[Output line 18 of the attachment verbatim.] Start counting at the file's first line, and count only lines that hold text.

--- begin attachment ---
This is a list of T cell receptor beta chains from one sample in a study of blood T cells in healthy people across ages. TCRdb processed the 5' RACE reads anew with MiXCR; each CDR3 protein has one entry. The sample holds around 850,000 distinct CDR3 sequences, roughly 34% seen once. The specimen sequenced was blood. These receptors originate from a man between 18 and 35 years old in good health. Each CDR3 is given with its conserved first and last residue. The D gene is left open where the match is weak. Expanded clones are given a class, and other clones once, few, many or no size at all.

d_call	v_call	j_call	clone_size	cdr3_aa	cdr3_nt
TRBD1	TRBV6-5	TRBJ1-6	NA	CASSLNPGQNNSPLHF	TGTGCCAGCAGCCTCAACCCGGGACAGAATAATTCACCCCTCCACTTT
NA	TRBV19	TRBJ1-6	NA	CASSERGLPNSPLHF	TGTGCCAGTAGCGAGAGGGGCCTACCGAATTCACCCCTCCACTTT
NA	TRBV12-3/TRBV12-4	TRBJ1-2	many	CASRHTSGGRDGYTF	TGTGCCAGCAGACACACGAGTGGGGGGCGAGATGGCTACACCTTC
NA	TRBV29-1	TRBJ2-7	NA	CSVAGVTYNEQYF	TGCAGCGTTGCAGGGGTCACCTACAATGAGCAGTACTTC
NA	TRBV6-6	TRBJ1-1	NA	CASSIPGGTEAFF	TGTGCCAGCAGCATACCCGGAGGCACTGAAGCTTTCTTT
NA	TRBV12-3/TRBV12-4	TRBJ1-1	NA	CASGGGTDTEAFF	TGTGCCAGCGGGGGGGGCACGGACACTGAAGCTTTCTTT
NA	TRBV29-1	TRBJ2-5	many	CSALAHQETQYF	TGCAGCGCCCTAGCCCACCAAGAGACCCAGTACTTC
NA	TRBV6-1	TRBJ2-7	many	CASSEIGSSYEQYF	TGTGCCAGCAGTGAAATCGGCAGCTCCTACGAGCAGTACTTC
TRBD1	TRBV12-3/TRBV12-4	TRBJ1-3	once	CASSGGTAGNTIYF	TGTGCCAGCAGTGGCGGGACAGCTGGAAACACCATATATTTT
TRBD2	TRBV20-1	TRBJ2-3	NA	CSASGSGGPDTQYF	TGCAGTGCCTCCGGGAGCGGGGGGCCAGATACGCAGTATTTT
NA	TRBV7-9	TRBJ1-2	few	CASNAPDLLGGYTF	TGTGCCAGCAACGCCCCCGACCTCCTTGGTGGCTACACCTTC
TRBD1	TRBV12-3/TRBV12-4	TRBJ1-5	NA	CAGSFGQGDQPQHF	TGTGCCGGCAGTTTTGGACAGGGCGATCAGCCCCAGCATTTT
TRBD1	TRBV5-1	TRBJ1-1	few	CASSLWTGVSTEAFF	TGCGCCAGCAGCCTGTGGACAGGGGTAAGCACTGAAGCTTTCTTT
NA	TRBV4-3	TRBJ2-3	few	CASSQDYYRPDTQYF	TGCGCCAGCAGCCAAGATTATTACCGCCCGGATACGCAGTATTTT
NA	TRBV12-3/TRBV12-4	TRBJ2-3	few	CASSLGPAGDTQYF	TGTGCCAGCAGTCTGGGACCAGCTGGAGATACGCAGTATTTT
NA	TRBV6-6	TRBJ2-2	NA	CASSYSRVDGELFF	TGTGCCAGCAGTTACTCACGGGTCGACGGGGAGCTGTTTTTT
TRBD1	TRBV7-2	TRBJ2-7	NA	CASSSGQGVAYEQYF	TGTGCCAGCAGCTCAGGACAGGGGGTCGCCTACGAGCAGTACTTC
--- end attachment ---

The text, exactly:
NA	TRBV6-6	TRBJ2-2	NA	CASSYSRVDGELFF	TGTGCCAGCAGTTACTCACGGGTCGACGGGGAGCTGTTTTTT